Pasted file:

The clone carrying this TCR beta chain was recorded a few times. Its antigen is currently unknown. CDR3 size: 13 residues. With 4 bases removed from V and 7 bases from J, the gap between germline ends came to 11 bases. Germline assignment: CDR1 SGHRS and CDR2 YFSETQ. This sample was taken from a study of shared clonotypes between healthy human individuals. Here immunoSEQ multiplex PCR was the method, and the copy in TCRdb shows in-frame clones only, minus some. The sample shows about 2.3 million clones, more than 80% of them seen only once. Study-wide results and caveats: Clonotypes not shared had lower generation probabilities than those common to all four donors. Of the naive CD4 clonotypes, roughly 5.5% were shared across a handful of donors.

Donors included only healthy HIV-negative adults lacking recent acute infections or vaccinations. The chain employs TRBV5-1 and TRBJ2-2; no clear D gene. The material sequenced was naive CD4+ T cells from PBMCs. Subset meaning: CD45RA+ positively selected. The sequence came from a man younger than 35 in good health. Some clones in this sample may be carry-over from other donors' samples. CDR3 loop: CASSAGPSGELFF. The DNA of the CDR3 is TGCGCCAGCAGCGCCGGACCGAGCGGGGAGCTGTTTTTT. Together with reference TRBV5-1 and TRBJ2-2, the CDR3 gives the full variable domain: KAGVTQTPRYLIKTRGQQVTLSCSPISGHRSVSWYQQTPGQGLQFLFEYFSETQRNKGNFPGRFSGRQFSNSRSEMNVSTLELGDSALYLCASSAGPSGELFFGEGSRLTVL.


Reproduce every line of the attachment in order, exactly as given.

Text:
The clone carrying this TCR beta chain was recorded a few times. Its antigen is currently unknown. CDR3 size: 13 residues. With 4 bases removed from V and 7 bases from J, the gap between germline ends came to 11 bases. Germline assignment: CDR1 SGHRS and CDR2 YFSETQ. This sample was taken from a study of shared clonotypes between healthy human individuals. Here immunoSEQ multiplex PCR was the method, and the copy in TCRdb shows in-frame clones only, minus some. The sample shows about 2.3 million clones, more than 80% of them seen only once. Study-wide results and caveats: Clonotypes not shared had lower generation probabilities than those common to all four donors. Of the naive CD4 clonotypes, roughly 5.5% were shared across a handful of donors.

Donors included only healthy HIV-negative adults lacking recent acute infections or vaccinations. The chain employs TRBV5-1 and TRBJ2-2; no clear D gene. The material sequenced was naive CD4+ T cells from PBMCs. Subset meaning: CD45RA+ positively selected. The sequence came from a man younger than 35 in good health. Some clones in this sample may be carry-over from other donors' samples. CDR3 loop: CASSAGPSGELFF. The DNA of the CDR3 is TGCGCCAGCAGCGCCGGACCGAGCGGGGAGCTGTTTTTT. Together with reference TRBV5-1 and TRBJ2-2, the CDR3 gives the full variable domain: KAGVTQTPRYLIKTRGQQVTLSCSPISGHRSVSWYQQTPGQGLQFLFEYFSETQRNKGNFPGRFSGRQFSNSRSEMNVSTLELGDSALYLCASSAGPSGELFFGEGSRLTVL.